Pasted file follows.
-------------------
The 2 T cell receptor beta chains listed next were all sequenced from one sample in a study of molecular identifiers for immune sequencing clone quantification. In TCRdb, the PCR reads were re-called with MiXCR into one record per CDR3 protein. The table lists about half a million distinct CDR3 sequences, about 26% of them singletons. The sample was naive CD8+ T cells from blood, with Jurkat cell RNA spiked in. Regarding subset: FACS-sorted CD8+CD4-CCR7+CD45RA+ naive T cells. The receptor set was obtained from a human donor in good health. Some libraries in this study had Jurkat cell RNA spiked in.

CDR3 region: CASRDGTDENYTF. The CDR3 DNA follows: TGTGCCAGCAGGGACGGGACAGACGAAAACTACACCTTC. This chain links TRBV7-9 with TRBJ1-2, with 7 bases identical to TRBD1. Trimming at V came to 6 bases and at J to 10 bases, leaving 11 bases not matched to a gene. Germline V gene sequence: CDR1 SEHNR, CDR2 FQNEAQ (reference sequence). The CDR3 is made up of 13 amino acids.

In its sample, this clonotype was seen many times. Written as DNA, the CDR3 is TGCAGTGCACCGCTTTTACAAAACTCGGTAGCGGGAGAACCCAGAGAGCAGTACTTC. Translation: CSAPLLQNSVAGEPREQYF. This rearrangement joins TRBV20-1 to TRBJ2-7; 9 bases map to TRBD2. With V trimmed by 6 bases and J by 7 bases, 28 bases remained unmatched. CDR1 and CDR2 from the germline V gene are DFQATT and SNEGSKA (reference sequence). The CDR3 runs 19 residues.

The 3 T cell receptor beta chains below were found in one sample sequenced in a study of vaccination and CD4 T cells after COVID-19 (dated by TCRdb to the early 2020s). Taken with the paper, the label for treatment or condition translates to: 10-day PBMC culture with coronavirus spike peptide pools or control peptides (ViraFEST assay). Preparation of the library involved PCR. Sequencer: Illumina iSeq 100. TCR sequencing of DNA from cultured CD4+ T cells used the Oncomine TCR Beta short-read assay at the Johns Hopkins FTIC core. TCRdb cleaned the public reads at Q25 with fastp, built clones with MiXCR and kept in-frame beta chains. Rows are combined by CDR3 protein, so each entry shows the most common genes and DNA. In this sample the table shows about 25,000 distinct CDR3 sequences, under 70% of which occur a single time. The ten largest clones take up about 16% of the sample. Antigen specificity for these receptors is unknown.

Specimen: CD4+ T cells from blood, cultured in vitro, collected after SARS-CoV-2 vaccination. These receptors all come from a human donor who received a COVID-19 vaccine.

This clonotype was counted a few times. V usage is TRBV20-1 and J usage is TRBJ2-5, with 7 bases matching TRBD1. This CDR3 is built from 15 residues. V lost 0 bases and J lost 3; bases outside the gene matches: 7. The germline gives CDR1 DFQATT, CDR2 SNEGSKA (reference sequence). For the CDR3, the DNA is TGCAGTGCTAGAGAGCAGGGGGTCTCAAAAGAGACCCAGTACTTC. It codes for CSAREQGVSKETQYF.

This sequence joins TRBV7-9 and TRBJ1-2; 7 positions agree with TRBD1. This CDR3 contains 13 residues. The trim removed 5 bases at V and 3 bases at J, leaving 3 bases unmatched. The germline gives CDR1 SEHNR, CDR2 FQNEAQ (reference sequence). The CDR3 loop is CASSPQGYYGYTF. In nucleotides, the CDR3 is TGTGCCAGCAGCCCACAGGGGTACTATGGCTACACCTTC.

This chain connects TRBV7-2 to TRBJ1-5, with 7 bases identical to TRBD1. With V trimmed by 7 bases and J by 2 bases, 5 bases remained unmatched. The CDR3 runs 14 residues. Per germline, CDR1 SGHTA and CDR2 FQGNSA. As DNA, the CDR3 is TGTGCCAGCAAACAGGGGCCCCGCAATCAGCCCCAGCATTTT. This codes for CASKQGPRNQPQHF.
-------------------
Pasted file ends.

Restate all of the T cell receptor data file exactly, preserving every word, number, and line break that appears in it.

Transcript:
The 2 T cell receptor beta chains listed next were all sequenced from one sample in a study of molecular identifiers for immune sequencing clone quantification. In TCRdb, the PCR reads were re-called with MiXCR into one record per CDR3 protein. The table lists about half a million distinct CDR3 sequences, about 26% of them singletons. The sample was naive CD8+ T cells from blood, with Jurkat cell RNA spiked in. Regarding subset: FACS-sorted CD8+CD4-CCR7+CD45RA+ naive T cells. The receptor set was obtained from a human donor in good health. Some libraries in this study had Jurkat cell RNA spiked in.

CDR3 region: CASRDGTDENYTF. The CDR3 DNA follows: TGTGCCAGCAGGGACGGGACAGACGAAAACTACACCTTC. This chain links TRBV7-9 with TRBJ1-2, with 7 bases identical to TRBD1. Trimming at V came to 6 bases and at J to 10 bases, leaving 11 bases not matched to a gene. Germline V gene sequence: CDR1 SEHNR, CDR2 FQNEAQ (reference sequence). The CDR3 is made up of 13 amino acids.

In its sample, this clonotype was seen many times. Written as DNA, the CDR3 is TGCAGTGCACCGCTTTTACAAAACTCGGTAGCGGGAGAACCCAGAGAGCAGTACTTC. Translation: CSAPLLQNSVAGEPREQYF. This rearrangement joins TRBV20-1 to TRBJ2-7; 9 bases map to TRBD2. With V trimmed by 6 bases and J by 7 bases, 28 bases remained unmatched. CDR1 and CDR2 from the germline V gene are DFQATT and SNEGSKA (reference sequence). The CDR3 runs 19 residues.

The 3 T cell receptor beta chains below were found in one sample sequenced in a study of vaccination and CD4 T cells after COVID-19 (dated by TCRdb to the early 2020s). Taken with the paper, the label for treatment or condition translates to: 10-day PBMC culture with coronavirus spike peptide pools or control peptides (ViraFEST assay). Preparation of the library involved PCR. Sequencer: Illumina iSeq 100. TCR sequencing of DNA from cultured CD4+ T cells used the Oncomine TCR Beta short-read assay at the Johns Hopkins FTIC core. TCRdb cleaned the public reads at Q25 with fastp, built clones with MiXCR and kept in-frame beta chains. Rows are combined by CDR3 protein, so each entry shows the most common genes and DNA. In this sample the table shows about 25,000 distinct CDR3 sequences, under 70% of which occur a single time. The ten largest clones take up about 16% of the sample. Antigen specificity for these receptors is unknown.

Specimen: CD4+ T cells from blood, cultured in vitro, collected after SARS-CoV-2 vaccination. These receptors all come from a human donor who received a COVID-19 vaccine.

This clonotype was counted a few times. V usage is TRBV20-1 and J usage is TRBJ2-5, with 7 bases matching TRBD1. This CDR3 is built from 15 residues. V lost 0 bases and J lost 3; bases outside the gene matches: 7. The germline gives CDR1 DFQATT, CDR2 SNEGSKA (reference sequence). For the CDR3, the DNA is TGCAGTGCTAGAGAGCAGGGGGTCTCAAAAGAGACCCAGTACTTC. It codes for CSAREQGVSKETQYF.

This sequence joins TRBV7-9 and TRBJ1-2; 7 positions agree with TRBD1. This CDR3 contains 13 residues. The trim removed 5 bases at V and 3 bases at J, leaving 3 bases unmatched. The germline gives CDR1 SEHNR, CDR2 FQNEAQ (reference sequence). The CDR3 loop is CASSPQGYYGYTF. In nucleotides, the CDR3 is TGTGCCAGCAGCCCACAGGGGTACTATGGCTACACCTTC.

This chain connects TRBV7-2 to TRBJ1-5, with 7 bases identical to TRBD1. With V trimmed by 7 bases and J by 2 bases, 5 bases remained unmatched. The CDR3 runs 14 residues. Per germline, CDR1 SGHTA and CDR2 FQGNSA. As DNA, the CDR3 is TGTGCCAGCAAACAGGGGCCCCGCAATCAGCCCCAGCATTTT. This codes for CASKQGPRNQPQHF.